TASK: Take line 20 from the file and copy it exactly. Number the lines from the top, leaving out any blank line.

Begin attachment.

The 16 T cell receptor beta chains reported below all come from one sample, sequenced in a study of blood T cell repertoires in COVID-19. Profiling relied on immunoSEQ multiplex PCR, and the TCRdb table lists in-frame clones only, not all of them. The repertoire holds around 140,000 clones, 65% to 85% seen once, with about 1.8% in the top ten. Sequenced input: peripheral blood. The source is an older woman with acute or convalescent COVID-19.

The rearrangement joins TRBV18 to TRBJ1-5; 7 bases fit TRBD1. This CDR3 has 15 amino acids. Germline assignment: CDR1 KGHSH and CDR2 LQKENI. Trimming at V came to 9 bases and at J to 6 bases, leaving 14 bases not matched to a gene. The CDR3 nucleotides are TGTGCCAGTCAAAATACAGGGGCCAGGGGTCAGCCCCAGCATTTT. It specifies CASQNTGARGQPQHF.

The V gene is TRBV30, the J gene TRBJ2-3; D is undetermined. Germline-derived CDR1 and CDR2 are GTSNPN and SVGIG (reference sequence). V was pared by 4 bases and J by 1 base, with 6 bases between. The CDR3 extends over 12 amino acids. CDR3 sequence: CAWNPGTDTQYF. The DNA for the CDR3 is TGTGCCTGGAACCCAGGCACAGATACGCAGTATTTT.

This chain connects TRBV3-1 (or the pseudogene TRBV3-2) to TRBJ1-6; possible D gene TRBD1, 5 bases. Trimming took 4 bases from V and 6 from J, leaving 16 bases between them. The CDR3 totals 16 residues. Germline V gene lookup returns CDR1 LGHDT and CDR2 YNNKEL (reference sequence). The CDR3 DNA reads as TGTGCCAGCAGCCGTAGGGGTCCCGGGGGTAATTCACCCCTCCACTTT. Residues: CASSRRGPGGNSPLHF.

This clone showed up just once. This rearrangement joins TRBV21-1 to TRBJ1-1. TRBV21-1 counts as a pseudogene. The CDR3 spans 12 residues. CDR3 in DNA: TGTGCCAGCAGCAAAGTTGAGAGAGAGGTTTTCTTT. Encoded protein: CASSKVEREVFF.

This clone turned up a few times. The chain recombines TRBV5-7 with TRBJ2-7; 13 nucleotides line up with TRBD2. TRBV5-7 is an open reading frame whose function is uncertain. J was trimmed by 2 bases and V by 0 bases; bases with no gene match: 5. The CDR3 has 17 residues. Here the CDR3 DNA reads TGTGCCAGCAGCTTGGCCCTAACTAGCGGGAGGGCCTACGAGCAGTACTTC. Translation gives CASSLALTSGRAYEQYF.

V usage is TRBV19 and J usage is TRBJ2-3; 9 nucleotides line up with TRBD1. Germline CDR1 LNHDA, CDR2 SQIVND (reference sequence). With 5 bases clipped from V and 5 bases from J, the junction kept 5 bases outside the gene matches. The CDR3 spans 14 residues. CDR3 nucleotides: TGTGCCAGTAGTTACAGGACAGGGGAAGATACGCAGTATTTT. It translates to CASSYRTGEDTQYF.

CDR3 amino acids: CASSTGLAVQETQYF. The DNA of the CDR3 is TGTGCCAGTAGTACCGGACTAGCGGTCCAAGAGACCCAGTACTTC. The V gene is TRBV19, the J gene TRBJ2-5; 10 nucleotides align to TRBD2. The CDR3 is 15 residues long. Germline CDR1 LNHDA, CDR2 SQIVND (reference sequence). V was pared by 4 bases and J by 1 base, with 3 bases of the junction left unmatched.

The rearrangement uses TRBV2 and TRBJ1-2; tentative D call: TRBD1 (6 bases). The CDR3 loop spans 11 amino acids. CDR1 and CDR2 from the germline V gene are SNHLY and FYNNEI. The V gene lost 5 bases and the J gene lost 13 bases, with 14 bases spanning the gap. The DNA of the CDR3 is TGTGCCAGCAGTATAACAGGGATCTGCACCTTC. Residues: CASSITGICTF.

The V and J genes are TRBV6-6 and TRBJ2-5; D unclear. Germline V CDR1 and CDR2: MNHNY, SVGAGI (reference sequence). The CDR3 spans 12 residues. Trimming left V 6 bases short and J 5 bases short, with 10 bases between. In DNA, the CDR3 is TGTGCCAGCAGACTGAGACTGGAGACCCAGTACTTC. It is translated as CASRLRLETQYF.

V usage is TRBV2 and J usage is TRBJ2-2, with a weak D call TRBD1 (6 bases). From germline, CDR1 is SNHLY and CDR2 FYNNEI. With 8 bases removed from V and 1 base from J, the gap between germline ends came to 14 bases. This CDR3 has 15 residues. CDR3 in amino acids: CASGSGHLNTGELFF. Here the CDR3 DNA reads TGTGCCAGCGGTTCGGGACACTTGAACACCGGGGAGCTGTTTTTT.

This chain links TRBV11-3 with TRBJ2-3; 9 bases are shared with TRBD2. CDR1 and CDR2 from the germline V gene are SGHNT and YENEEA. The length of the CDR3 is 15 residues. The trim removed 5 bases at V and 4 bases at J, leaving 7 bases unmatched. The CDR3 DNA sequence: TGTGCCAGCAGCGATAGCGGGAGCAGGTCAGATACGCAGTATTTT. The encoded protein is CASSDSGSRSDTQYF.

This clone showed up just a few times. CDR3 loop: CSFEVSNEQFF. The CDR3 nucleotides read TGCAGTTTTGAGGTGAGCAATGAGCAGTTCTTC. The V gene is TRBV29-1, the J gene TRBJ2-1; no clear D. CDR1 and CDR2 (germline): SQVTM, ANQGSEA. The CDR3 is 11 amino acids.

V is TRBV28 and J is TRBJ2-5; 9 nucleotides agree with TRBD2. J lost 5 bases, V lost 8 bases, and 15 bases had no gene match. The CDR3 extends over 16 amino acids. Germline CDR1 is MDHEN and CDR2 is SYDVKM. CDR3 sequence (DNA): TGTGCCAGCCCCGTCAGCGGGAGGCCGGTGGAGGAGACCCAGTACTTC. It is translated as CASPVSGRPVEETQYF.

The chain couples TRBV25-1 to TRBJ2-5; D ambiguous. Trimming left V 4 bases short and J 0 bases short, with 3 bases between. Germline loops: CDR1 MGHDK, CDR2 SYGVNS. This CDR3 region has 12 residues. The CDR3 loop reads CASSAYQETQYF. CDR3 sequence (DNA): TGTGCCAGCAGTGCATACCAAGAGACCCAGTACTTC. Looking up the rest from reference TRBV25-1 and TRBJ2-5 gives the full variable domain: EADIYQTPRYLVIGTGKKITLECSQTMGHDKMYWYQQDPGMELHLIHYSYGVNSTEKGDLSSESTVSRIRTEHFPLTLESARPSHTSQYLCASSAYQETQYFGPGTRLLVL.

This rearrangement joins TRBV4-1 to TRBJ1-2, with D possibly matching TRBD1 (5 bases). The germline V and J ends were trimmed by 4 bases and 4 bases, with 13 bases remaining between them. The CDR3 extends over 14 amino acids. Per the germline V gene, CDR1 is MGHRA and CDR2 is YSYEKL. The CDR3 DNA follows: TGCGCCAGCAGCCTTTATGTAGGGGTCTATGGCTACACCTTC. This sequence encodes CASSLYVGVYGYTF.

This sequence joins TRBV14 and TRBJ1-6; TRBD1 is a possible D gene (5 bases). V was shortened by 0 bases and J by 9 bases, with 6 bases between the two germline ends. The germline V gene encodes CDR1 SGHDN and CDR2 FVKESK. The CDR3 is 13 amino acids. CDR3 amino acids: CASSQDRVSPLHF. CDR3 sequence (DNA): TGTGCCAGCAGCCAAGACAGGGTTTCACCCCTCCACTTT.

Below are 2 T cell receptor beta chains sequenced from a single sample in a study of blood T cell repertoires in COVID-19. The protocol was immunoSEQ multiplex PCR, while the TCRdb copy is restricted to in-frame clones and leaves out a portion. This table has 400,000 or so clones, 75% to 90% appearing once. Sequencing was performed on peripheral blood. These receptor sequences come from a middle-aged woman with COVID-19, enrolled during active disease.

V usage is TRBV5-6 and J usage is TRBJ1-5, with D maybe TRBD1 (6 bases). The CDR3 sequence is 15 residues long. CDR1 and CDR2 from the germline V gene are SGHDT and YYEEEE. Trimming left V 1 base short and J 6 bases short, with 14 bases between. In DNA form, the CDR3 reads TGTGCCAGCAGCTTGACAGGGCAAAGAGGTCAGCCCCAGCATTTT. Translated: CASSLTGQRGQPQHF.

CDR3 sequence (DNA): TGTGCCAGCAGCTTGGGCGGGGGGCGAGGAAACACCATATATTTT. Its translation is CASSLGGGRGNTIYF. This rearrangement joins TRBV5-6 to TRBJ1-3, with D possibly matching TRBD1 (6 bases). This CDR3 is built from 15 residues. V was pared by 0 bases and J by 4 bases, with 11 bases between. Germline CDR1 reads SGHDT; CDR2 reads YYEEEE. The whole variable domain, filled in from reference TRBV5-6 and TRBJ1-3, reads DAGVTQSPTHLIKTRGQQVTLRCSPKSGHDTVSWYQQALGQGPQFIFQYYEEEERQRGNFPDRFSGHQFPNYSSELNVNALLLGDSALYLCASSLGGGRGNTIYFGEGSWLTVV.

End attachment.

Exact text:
CDR3 sequence (DNA): TGTGCCAGCAGCTTGGGCGGGGGGCGAGGAAACACCATATATTTT. Its translation is CASSLGGGRGNTIYF. This rearrangement joins TRBV5-6 to TRBJ1-3, with D possibly matching TRBD1 (6 bases). This CDR3 is built from 15 residues. V was pared by 0 bases and J by 4 bases, with 11 bases between. Germline CDR1 reads SGHDT; CDR2 reads YYEEEE. The whole variable domain, filled in from reference TRBV5-6 and TRBJ1-3, reads DAGVTQSPTHLIKTRGQQVTLRCSPKSGHDTVSWYQQALGQGPQFIFQYYEEEERQRGNFPDRFSGHQFPNYSSELNVNALLLGDSALYLCASSLGGGRGNTIYFGEGSWLTVV.